Tuesday, October 29, 2013

I want my... I want my HBO part II

Our second story this week is local. Canada's regulator, the CRTC (Canadian Radio-television Telecommunications Commission), has started consultations to un-bundle TV channels for cable and satellite payTV. In essence, the regulator asserts that TV bundling of channels might be consumer-adverse and that forcing someone to pay for basic cable/satellite + digital channels + movie package + HD + HBO in order to watch Game of Throne is not in the consumer's best interest.
Already both sides of the discussion are engaging in strong arguments. On one hand, it is true that bundling has allowed consumers to discover new content that might not have been their initial choice when selecting their channel line up. In many cases, you are drawn to a new show or a new series by a combination of peer recommendation, preview / advertisement and pure chance. If you did not select the channel to start with, you are removing a large part of the discovery opportunity and I do not see how that can benefit the consumer , the programmer or the announcer. There are already rumors that some US channels could just pull out of Canadian airwaves rather than bend to Canadian pick-and-choose TV which could set a precedent in the US.
On the other hand, TV bundling and prices have gotten out of hand in Canada. It is not unusual to pay over 100$ per month for TV programming which is a high price if, when all is said and done, you watch in average maybe 15 channels in your fixed rotation. Unbundling could certainly cut dramatically in cost to the consumer if they are allowed to select their channel individually rather than in bundles. That's if the MSOs practice a fair price, which is a big if in Canada. Coopetition has been the operating model rather than aggressive competition and prices for unbundled channels could end up being more expensive than bundled, which would end up damaging the consumer's wallet, angering the US right holders and precipitate OTT exodus.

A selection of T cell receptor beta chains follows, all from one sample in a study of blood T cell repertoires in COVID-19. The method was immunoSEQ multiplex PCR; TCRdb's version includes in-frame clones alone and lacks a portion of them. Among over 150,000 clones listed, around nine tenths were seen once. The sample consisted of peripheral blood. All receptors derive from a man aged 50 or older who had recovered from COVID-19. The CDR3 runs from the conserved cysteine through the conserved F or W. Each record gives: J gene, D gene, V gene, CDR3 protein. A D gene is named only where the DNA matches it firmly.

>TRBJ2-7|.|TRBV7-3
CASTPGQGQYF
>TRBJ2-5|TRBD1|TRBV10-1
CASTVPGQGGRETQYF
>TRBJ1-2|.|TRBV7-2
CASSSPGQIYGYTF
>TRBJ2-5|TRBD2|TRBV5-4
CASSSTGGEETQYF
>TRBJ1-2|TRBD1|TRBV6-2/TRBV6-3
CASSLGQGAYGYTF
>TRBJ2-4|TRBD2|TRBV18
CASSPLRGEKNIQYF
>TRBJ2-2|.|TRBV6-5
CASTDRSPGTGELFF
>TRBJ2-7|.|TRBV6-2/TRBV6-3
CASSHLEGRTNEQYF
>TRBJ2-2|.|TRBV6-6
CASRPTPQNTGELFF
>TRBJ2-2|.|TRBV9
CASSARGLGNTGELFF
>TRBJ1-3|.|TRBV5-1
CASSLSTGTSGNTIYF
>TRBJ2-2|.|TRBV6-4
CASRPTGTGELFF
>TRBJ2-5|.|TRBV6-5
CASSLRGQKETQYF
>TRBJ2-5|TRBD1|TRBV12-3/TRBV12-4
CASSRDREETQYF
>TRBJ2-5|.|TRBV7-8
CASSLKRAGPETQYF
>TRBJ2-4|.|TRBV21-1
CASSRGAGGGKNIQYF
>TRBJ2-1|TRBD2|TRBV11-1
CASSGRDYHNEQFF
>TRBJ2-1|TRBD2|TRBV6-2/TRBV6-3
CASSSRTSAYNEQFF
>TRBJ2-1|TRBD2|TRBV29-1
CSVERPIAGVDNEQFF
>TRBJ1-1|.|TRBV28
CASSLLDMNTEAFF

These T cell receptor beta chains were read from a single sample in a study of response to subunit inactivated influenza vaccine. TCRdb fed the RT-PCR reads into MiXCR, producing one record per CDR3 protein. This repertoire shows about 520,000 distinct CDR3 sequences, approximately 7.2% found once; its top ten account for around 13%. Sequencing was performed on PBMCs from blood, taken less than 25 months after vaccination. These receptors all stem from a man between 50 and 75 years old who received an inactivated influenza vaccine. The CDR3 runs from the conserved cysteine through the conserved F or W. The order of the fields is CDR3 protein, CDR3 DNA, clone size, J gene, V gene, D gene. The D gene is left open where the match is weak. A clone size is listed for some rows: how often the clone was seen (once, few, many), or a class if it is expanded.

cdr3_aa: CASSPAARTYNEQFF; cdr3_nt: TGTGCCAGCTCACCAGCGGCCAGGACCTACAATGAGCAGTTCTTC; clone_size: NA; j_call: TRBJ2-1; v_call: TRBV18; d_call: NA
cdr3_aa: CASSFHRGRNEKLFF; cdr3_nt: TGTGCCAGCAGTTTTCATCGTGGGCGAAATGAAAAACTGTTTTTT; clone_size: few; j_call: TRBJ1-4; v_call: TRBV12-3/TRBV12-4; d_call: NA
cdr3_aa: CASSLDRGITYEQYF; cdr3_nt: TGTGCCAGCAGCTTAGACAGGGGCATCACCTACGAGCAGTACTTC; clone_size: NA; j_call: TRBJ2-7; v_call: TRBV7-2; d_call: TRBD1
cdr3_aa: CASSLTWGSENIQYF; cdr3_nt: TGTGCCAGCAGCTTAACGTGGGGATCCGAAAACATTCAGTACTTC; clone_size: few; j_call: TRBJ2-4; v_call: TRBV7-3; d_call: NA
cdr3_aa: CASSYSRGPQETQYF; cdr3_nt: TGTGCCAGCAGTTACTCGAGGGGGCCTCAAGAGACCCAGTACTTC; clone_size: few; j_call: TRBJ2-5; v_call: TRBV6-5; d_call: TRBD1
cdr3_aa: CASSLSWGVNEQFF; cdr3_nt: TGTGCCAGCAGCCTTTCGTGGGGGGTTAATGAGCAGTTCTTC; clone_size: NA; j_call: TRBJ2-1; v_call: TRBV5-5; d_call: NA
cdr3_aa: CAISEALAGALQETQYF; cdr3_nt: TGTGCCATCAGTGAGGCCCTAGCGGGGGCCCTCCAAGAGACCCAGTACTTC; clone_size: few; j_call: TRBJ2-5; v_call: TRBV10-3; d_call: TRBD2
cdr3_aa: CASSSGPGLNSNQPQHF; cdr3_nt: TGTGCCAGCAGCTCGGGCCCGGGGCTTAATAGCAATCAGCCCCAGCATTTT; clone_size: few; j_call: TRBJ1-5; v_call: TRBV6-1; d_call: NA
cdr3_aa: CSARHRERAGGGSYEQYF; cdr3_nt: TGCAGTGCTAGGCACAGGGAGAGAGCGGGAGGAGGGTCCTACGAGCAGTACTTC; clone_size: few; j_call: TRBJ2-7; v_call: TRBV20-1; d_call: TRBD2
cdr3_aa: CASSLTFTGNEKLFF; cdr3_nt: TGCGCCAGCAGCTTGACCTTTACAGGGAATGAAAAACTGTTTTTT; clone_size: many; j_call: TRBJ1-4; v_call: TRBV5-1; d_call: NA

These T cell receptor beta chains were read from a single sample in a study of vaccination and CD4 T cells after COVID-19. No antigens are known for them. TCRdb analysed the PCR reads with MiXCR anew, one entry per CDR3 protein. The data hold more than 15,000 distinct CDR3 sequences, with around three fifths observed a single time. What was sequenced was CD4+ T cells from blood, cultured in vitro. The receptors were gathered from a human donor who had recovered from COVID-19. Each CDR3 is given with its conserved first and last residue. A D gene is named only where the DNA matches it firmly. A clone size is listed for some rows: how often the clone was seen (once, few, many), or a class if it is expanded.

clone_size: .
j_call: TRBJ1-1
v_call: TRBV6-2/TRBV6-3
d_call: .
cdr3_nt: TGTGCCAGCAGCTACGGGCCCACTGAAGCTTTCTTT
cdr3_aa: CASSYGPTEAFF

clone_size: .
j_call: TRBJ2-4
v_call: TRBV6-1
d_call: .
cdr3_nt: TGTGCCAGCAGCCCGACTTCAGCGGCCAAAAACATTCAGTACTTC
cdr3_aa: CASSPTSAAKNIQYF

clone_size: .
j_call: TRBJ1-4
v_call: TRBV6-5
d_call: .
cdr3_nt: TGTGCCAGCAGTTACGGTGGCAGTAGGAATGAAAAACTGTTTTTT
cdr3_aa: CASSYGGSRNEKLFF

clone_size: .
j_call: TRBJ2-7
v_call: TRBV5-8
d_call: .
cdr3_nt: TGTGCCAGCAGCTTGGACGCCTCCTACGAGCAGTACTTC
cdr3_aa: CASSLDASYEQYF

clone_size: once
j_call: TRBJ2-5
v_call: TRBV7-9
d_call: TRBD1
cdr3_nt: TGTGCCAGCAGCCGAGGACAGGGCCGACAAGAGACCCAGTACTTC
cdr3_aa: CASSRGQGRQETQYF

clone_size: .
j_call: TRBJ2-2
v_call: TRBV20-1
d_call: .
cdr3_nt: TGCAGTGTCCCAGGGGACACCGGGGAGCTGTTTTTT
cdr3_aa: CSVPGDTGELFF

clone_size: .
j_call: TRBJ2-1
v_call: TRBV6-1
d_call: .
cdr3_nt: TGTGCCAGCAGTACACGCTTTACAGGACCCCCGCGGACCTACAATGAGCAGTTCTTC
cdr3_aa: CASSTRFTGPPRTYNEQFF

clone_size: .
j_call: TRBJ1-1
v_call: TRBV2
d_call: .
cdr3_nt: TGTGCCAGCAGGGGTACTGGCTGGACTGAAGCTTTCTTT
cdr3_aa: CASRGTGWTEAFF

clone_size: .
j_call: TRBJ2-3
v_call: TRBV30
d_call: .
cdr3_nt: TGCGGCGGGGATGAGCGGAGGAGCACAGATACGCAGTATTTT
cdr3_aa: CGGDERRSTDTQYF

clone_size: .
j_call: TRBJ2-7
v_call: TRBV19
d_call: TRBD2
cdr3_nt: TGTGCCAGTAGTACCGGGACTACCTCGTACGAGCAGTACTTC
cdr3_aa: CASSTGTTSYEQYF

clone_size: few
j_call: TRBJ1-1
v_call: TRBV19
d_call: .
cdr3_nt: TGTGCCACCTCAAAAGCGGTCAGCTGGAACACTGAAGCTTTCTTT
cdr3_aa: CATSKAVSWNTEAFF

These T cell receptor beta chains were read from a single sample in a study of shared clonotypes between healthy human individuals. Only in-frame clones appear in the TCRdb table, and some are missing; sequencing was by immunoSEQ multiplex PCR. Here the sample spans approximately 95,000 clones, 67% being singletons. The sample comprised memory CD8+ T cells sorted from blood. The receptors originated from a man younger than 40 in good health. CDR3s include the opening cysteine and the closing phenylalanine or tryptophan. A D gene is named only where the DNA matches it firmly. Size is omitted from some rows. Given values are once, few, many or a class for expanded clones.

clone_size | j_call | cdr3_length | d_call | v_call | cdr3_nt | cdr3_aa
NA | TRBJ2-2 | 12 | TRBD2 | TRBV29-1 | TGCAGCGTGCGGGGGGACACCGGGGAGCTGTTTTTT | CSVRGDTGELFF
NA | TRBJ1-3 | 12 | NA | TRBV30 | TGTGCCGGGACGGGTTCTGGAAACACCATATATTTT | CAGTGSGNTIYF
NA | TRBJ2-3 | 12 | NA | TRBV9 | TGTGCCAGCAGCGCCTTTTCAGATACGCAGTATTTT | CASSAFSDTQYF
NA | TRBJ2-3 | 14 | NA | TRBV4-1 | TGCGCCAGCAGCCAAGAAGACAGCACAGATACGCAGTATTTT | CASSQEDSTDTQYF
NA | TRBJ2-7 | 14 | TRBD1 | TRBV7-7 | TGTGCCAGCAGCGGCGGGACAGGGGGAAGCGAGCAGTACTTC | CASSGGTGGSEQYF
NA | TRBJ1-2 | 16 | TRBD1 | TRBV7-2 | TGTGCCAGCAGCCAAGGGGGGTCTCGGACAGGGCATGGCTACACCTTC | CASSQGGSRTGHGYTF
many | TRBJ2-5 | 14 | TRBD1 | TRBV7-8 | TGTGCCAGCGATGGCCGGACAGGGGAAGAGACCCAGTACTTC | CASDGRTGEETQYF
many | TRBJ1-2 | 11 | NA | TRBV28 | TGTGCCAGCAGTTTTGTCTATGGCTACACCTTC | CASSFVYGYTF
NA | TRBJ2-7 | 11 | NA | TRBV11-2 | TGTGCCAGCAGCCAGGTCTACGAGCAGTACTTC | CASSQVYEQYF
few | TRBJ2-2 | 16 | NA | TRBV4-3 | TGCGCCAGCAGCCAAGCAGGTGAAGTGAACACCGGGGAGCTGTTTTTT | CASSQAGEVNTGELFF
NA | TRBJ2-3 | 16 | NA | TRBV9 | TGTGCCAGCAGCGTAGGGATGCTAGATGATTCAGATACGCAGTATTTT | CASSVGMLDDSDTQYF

I am in favor of unbundling, but it has to be done in a very careful fashion. It can be beneficial to the consumer only if:

  • It leads to more choice rather than less (US channels need to stay)
  • It is easy to add and remove channels, with no subscription longer than month to month and no penalty.
  • Individual channel selection is not sub-bundled (you have to subscribe to channel x in order to pay extra for channel xHD). I should be able to select only HD channels if I want and not have to carry both SD and HD. It is ok to pay more for HD than SD.
  • Catch up TV, time shifted and a la carte one demand offering could be bundled with individual channels (for instance, AMC SD 1$, HD 1.5$ with on demand 3$...).
  • It is ok to have public programming as a bundle part of the basic subscription package.

In this manner, the successful channels will reap the bulk of the consumer money, but special interest channels will still reach their audience. Channels that have no audience will not be artificially sustained by bundled package. Channels will be able to compete on a series by series, show by show, encouraging original programming and exclusive rights, allowing true competition for premium content.

These two stories illustrate perfectly the risks and opportunities of OTT vs payTV. The business models are not settled yet, major players are announcing new moves every week. It is an exciting time to work in this industry.

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